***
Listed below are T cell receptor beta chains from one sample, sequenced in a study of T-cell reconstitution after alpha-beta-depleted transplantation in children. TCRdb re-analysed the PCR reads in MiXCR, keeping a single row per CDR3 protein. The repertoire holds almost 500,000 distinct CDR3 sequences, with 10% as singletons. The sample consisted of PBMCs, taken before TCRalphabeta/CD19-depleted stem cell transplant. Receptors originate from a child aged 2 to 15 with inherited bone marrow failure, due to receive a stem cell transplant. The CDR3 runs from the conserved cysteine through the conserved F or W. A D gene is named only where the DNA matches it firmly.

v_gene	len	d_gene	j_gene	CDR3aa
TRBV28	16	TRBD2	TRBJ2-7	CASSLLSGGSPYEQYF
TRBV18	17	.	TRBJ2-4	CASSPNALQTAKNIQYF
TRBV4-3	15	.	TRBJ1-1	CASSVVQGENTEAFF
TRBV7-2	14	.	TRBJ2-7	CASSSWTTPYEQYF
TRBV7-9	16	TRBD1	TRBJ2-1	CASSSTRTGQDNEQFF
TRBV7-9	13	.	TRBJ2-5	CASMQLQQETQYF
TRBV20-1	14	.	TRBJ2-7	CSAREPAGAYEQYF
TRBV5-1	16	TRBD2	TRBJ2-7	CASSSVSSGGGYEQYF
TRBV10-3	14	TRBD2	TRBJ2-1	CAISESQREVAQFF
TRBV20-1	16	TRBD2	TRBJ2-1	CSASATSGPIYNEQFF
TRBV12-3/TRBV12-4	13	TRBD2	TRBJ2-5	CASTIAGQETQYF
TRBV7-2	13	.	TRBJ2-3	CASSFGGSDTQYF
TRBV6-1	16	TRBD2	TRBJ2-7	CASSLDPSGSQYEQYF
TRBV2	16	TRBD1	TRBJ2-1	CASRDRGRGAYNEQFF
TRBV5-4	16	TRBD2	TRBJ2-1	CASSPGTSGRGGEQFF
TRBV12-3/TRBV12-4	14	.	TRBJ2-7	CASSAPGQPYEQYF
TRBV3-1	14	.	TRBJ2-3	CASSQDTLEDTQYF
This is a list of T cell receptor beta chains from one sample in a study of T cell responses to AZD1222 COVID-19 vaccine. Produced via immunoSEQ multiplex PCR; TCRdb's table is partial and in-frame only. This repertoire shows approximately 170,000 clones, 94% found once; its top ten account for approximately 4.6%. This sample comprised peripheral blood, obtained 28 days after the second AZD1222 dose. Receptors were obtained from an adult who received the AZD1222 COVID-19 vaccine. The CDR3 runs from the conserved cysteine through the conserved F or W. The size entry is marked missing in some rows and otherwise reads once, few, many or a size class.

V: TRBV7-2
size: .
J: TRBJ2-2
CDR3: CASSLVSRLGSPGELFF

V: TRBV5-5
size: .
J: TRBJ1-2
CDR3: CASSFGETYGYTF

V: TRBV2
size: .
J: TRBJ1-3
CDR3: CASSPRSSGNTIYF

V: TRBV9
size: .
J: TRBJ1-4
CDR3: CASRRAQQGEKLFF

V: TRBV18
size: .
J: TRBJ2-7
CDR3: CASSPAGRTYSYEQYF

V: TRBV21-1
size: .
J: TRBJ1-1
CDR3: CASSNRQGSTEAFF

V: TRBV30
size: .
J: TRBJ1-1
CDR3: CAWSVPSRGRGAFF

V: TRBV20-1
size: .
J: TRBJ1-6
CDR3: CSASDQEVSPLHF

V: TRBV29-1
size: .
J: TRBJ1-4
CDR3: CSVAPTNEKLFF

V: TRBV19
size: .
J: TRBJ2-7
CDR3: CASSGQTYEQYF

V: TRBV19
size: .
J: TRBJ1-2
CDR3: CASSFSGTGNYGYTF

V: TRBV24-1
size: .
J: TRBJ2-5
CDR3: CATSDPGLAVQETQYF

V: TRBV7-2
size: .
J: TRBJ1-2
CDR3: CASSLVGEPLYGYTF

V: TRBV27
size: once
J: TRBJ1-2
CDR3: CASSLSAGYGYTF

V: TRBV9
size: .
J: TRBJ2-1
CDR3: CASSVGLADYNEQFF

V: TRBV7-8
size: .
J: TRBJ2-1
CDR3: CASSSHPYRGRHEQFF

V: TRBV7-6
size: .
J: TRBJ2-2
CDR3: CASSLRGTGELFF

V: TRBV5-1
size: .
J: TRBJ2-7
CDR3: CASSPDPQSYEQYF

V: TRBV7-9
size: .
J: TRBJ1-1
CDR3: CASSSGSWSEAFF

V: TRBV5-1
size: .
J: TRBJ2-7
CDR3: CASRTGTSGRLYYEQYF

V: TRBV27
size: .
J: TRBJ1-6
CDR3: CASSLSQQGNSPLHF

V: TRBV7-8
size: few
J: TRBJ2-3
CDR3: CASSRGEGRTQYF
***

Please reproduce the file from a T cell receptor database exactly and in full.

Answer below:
Listed below are T cell receptor beta chains from one sample, sequenced in a study of T-cell reconstitution after alpha-beta-depleted transplantation in children. TCRdb re-analysed the PCR reads in MiXCR, keeping a single row per CDR3 protein. The repertoire holds almost 500,000 distinct CDR3 sequences, with 10% as singletons. The sample consisted of PBMCs, taken before TCRalphabeta/CD19-depleted stem cell transplant. Receptors originate from a child aged 2 to 15 with inherited bone marrow failure, due to receive a stem cell transplant. The CDR3 runs from the conserved cysteine through the conserved F or W. A D gene is named only where the DNA matches it firmly.

v_gene	len	d_gene	j_gene	CDR3aa
TRBV28	16	TRBD2	TRBJ2-7	CASSLLSGGSPYEQYF
TRBV18	17	.	TRBJ2-4	CASSPNALQTAKNIQYF
TRBV4-3	15	.	TRBJ1-1	CASSVVQGENTEAFF
TRBV7-2	14	.	TRBJ2-7	CASSSWTTPYEQYF
TRBV7-9	16	TRBD1	TRBJ2-1	CASSSTRTGQDNEQFF
TRBV7-9	13	.	TRBJ2-5	CASMQLQQETQYF
TRBV20-1	14	.	TRBJ2-7	CSAREPAGAYEQYF
TRBV5-1	16	TRBD2	TRBJ2-7	CASSSVSSGGGYEQYF
TRBV10-3	14	TRBD2	TRBJ2-1	CAISESQREVAQFF
TRBV20-1	16	TRBD2	TRBJ2-1	CSASATSGPIYNEQFF
TRBV12-3/TRBV12-4	13	TRBD2	TRBJ2-5	CASTIAGQETQYF
TRBV7-2	13	.	TRBJ2-3	CASSFGGSDTQYF
TRBV6-1	16	TRBD2	TRBJ2-7	CASSLDPSGSQYEQYF
TRBV2	16	TRBD1	TRBJ2-1	CASRDRGRGAYNEQFF
TRBV5-4	16	TRBD2	TRBJ2-1	CASSPGTSGRGGEQFF
TRBV12-3/TRBV12-4	14	.	TRBJ2-7	CASSAPGQPYEQYF
TRBV3-1	14	.	TRBJ2-3	CASSQDTLEDTQYF
This is a list of T cell receptor beta chains from one sample in a study of T cell responses to AZD1222 COVID-19 vaccine. Produced via immunoSEQ multiplex PCR; TCRdb's table is partial and in-frame only. This repertoire shows approximately 170,000 clones, 94% found once; its top ten account for approximately 4.6%. This sample comprised peripheral blood, obtained 28 days after the second AZD1222 dose. Receptors were obtained from an adult who received the AZD1222 COVID-19 vaccine. The CDR3 runs from the conserved cysteine through the conserved F or W. The size entry is marked missing in some rows and otherwise reads once, few, many or a size class.

V: TRBV7-2
size: .
J: TRBJ2-2
CDR3: CASSLVSRLGSPGELFF

V: TRBV5-5
size: .
J: TRBJ1-2
CDR3: CASSFGETYGYTF

V: TRBV2
size: .
J: TRBJ1-3
CDR3: CASSPRSSGNTIYF

V: TRBV9
size: .
J: TRBJ1-4
CDR3: CASRRAQQGEKLFF

V: TRBV18
size: .
J: TRBJ2-7
CDR3: CASSPAGRTYSYEQYF

V: TRBV21-1
size: .
J: TRBJ1-1
CDR3: CASSNRQGSTEAFF

V: TRBV30
size: .
J: TRBJ1-1
CDR3: CAWSVPSRGRGAFF

V: TRBV20-1
size: .
J: TRBJ1-6
CDR3: CSASDQEVSPLHF

V: TRBV29-1
size: .
J: TRBJ1-4
CDR3: CSVAPTNEKLFF

V: TRBV19
size: .
J: TRBJ2-7
CDR3: CASSGQTYEQYF

V: TRBV19
size: .
J: TRBJ1-2
CDR3: CASSFSGTGNYGYTF

V: TRBV24-1
size: .
J: TRBJ2-5
CDR3: CATSDPGLAVQETQYF

V: TRBV7-2
size: .
J: TRBJ1-2
CDR3: CASSLVGEPLYGYTF

V: TRBV27
size: once
J: TRBJ1-2
CDR3: CASSLSAGYGYTF

V: TRBV9
size: .
J: TRBJ2-1
CDR3: CASSVGLADYNEQFF

V: TRBV7-8
size: .
J: TRBJ2-1
CDR3: CASSSHPYRGRHEQFF

V: TRBV7-6
size: .
J: TRBJ2-2
CDR3: CASSLRGTGELFF

V: TRBV5-1
size: .
J: TRBJ2-7
CDR3: CASSPDPQSYEQYF

V: TRBV7-9
size: .
J: TRBJ1-1
CDR3: CASSSGSWSEAFF

V: TRBV5-1
size: .
J: TRBJ2-7
CDR3: CASRTGTSGRLYYEQYF

V: TRBV27
size: .
J: TRBJ1-6
CDR3: CASSLSQQGNSPLHF

V: TRBV7-8
size: few
J: TRBJ2-3
CDR3: CASSRGEGRTQYF